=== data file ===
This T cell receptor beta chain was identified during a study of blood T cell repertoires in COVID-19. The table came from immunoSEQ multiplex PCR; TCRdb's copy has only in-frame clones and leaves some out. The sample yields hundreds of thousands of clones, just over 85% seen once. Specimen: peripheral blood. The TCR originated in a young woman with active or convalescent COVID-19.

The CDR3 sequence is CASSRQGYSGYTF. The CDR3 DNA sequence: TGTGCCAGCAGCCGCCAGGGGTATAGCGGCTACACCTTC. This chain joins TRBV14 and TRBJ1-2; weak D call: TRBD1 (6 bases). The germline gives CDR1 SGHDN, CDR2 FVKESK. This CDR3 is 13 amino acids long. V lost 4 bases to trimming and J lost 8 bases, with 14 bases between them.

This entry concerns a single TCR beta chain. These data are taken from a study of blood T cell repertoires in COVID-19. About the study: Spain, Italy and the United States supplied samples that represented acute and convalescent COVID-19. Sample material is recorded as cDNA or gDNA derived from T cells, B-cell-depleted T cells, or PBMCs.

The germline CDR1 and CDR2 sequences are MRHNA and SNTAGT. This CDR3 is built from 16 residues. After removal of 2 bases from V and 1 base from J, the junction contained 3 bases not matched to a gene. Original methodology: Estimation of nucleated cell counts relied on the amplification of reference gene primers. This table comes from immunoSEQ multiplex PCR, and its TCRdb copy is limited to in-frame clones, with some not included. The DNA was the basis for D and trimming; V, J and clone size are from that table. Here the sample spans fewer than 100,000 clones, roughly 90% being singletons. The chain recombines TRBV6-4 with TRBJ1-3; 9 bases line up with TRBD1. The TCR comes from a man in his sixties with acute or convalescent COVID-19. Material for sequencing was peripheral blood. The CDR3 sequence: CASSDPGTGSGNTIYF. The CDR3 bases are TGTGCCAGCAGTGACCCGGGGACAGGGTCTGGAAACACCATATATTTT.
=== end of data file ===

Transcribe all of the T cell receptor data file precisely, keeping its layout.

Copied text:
This T cell receptor beta chain was identified during a study of blood T cell repertoires in COVID-19. The table came from immunoSEQ multiplex PCR; TCRdb's copy has only in-frame clones and leaves some out. The sample yields hundreds of thousands of clones, just over 85% seen once. Specimen: peripheral blood. The TCR originated in a young woman with active or convalescent COVID-19.

The CDR3 sequence is CASSRQGYSGYTF. The CDR3 DNA sequence: TGTGCCAGCAGCCGCCAGGGGTATAGCGGCTACACCTTC. This chain joins TRBV14 and TRBJ1-2; weak D call: TRBD1 (6 bases). The germline gives CDR1 SGHDN, CDR2 FVKESK. This CDR3 is 13 amino acids long. V lost 4 bases to trimming and J lost 8 bases, with 14 bases between them.

This entry concerns a single TCR beta chain. These data are taken from a study of blood T cell repertoires in COVID-19. About the study: Spain, Italy and the United States supplied samples that represented acute and convalescent COVID-19. Sample material is recorded as cDNA or gDNA derived from T cells, B-cell-depleted T cells, or PBMCs.

The germline CDR1 and CDR2 sequences are MRHNA and SNTAGT. This CDR3 is built from 16 residues. After removal of 2 bases from V and 1 base from J, the junction contained 3 bases not matched to a gene. Original methodology: Estimation of nucleated cell counts relied on the amplification of reference gene primers. This table comes from immunoSEQ multiplex PCR, and its TCRdb copy is limited to in-frame clones, with some not included. The DNA was the basis for D and trimming; V, J and clone size are from that table. Here the sample spans fewer than 100,000 clones, roughly 90% being singletons. The chain recombines TRBV6-4 with TRBJ1-3; 9 bases line up with TRBD1. The TCR comes from a man in his sixties with acute or convalescent COVID-19. Material for sequencing was peripheral blood. The CDR3 sequence: CASSDPGTGSGNTIYF. The CDR3 bases are TGTGCCAGCAGTGACCCGGGGACAGGGTCTGGAAACACCATATATTTT.